There is a fine line between athletes and non-athletes, and that is the fact that one plays a sport and one doesn’t. That is all there is! Often, there is this mis- conception that because someone is an athlete they don’t experience the same sickness, hard times, bad days etc. as non-athletes. That is wrong, and that is what brings me to what I want to talk about in this post. An article titled “The stigmatisation and denial of mental illness in athletes” by Thomas L. Schwenk gives a comparison between two patients who come in with the same presenting issues, which are “She/He is having increasing difficulty carrying out her/his daily responsibilities, lacks motivation and energy, and is irritable and discouraged. She/He reports trouble sleeping, is often late to her/his scheduled responsibilities, is not performing as well as previously in her/his job and other roles, and has had several minor injuries and mild headache and back pain” (Schwenk). The difference lies within the one of the patients being an athlete and the other not. Therefore leading to the doctor to conclude that the non athlete most likely is suffering from severe depression and that the athlete is suffering from burnout due to sport. The non-athlete would be prescribed medication, recommend to go to counselling, all of which would help them continue with their day to day life. On the other hand the athlete would be told to possible take a break from playing their sport, maybe sit out some games and practice, and ultimately stop their day to day life. So the question stands, why is there such a different approach in the diagnosis?  Thomas L Schwenk writes in the article three issues that stand out when attempting to answer this question:

“(1) Despite the known beneficial and protective effect of exercise on mental illness,1 athletes are still susceptible to depression and other mental illness, although perhaps at a lower prevalence than the general population.

 (2) Athletes may be even more susceptible to under-diagnosis and inadequate treatment of depression and other mental illness than are non-athletes,3 particularly for problems that are related to athletic training and performance and are viewed from a narrow physiological rather than a broader biopsychosocial perspective.

(3) The current conceptualisation of and approach to mental illness in athletes is fraught with stigmatization, denial, and dichotomous paradigms of “psychological” versus “physical” disease, which are inaccurate, unhelpful, and deprive the athlete of effective care.”

With all this said like the article states “competitive athletes are special in many ways, including a high level of goal orientation, a commitment to intense physical training and competition, and a decreased risk of depression and possibly other mental illnesses. But the risk of depression is not eliminated” (Thomas L Schwenk). It is important to treat each person fairly when it comes to diagnosing, despite knowing there background. Remembering athletes have the potential to struggle from mental illness just as much as a non athlete.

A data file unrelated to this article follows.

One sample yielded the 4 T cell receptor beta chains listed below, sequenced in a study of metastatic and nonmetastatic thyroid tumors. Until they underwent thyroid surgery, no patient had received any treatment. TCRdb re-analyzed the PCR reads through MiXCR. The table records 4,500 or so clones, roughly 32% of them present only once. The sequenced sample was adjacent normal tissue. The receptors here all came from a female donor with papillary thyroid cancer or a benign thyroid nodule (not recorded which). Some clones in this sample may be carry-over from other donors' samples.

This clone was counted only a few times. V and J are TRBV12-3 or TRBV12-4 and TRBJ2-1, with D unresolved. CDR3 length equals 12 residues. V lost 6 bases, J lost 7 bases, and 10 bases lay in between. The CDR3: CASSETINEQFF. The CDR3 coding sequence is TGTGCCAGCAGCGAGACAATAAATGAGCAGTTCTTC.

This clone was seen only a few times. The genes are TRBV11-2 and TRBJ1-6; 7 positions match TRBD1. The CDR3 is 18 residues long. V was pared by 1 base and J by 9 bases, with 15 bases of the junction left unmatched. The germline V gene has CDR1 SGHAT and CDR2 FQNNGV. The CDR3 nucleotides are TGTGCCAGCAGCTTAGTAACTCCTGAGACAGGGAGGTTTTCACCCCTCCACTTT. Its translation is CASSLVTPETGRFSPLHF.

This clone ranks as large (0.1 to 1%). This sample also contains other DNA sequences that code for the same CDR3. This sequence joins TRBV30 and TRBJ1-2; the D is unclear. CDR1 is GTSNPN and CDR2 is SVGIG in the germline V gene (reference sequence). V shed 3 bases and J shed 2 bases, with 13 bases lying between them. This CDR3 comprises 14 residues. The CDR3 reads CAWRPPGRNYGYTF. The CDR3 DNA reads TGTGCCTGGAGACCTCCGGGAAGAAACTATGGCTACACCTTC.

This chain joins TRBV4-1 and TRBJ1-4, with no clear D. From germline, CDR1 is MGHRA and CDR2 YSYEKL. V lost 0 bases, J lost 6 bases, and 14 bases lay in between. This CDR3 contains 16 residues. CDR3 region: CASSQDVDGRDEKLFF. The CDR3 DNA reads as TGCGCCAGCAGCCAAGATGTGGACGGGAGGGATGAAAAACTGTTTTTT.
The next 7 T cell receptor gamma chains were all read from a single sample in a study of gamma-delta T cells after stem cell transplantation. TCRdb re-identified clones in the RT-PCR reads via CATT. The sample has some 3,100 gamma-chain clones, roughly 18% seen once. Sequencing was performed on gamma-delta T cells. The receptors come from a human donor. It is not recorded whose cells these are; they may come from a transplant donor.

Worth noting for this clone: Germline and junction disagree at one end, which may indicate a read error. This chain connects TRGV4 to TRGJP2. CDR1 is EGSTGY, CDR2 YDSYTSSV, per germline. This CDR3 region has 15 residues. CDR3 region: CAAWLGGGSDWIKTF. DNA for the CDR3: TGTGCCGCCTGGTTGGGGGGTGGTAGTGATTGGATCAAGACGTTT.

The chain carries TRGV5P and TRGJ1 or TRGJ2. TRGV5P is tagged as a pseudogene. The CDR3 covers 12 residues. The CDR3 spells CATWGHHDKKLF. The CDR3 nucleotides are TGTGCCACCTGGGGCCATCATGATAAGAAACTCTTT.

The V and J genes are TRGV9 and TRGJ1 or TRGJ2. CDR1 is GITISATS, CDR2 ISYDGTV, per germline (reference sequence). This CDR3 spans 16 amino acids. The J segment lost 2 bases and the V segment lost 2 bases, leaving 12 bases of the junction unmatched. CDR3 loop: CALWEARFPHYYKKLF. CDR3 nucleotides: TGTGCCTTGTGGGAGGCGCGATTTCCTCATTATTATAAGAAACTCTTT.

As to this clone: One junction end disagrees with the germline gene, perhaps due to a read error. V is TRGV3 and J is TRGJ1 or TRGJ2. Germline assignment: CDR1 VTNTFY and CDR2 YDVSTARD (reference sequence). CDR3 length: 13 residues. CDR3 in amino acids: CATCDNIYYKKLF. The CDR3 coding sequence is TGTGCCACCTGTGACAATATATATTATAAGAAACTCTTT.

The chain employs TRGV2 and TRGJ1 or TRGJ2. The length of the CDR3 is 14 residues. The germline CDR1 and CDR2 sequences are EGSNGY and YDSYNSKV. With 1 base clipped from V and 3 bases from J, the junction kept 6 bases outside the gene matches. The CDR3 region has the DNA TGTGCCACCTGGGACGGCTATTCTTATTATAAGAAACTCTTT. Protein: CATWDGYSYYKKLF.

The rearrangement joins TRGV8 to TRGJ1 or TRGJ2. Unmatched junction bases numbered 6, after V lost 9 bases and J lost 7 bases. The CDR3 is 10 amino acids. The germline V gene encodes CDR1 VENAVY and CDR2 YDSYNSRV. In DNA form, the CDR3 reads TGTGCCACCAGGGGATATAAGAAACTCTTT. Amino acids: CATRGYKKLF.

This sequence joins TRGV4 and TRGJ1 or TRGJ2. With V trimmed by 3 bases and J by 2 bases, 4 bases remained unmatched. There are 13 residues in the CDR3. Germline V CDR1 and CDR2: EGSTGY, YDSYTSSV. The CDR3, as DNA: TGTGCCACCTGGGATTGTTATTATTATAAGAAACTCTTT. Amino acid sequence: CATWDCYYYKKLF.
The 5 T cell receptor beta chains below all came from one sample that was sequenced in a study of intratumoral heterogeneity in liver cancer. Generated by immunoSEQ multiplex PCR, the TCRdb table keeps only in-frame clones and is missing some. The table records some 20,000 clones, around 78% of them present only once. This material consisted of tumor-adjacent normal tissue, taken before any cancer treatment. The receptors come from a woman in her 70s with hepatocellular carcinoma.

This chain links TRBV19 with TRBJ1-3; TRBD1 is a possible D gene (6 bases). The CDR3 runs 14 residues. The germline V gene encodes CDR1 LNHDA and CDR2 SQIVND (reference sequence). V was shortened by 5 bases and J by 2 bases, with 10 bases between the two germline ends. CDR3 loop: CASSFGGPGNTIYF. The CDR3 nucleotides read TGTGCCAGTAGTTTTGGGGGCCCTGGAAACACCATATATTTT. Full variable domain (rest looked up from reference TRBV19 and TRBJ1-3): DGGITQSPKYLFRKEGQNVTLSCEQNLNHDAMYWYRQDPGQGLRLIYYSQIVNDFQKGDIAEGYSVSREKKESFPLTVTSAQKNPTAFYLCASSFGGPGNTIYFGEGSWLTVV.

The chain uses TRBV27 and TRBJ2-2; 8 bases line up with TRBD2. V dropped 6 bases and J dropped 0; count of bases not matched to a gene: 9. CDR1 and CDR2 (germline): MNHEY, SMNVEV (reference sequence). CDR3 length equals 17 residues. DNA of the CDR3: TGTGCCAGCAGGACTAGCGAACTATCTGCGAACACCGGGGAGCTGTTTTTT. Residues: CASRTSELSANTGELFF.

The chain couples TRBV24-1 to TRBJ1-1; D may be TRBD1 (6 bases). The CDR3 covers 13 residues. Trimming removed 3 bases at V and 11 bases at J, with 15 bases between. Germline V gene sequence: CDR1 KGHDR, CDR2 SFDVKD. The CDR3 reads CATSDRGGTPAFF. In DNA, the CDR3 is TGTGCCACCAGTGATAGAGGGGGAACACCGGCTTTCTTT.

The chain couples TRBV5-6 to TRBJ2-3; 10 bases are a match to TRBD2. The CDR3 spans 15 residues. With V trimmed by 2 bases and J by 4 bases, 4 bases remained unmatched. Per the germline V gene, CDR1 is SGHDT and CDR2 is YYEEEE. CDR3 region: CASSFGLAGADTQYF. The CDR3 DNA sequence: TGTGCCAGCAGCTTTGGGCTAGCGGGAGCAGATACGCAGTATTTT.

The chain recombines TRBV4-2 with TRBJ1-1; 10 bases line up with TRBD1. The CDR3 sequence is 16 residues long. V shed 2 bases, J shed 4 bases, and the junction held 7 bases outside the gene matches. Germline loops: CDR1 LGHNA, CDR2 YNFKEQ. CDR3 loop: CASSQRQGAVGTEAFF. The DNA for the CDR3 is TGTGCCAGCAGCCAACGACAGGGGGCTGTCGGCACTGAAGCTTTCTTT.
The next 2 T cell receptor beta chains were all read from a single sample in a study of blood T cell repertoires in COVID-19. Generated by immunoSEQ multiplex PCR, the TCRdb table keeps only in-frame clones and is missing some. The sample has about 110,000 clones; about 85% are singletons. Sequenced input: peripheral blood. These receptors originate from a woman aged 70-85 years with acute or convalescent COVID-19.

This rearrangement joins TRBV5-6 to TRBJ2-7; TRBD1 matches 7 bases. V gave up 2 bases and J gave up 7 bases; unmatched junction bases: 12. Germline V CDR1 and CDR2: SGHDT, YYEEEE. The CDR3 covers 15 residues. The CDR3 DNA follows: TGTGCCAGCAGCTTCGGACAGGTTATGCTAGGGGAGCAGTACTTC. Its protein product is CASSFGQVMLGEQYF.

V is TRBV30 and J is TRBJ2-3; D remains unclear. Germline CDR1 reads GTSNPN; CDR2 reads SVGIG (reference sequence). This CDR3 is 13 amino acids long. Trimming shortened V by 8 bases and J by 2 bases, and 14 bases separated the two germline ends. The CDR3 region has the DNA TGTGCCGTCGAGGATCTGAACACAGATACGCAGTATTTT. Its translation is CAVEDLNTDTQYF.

In a more recent article by British Journal of Sports Medicine it states that:

“Mental toughness and mental health are seen as contradictory terms in the world of elite performance. Sports culture has been slow to respond to athletes seeking psychological treatment. Seeking help may expose an athlete to risks of losing playing time, their starting role or even their contract to compete. Therefore, the incentives to ask for help and potentially get better are essentially outweighed by the negative consequences of appearing mentally weak.”

This message is implying that athletes live with this ‘weight on their shoulders’ and have standards to live up to. This in turn can result to a sad reality of misdiagnosis, because of the different standards for athletes. Although there is no direct statement saying that “athletes are evaluated differently than non athletes in regards to mental health” there are most definitely ideas (example stated above) which support the differences in stigma between diagnosing an athlete vs. non athlete with a mental health disorder.

“Michael Phelps locked himself in his bedroom for four days three years ago. He’d been arrested a second time for DUI. He was despondent and adrift. He thought about suicide.” “I didn’t want to be alive,” he tells USA TODAY Sports. “I didn’t want to see anyone else. I didn’t want to see another day.” These are the words of a retired competitive American swimmer and the most successful and most decorated Olympian of all time. Phelps is looked at as a role model for many people because of his great sporting ability, but this doesn’t mean he won’t face problems that non- athletes will. This is an important fact to note. It shows that we are all human, despite whether we are a teacher, student, athlete, non-athlete, coach, singer, etc. We all battle our own battle.

Image: source.
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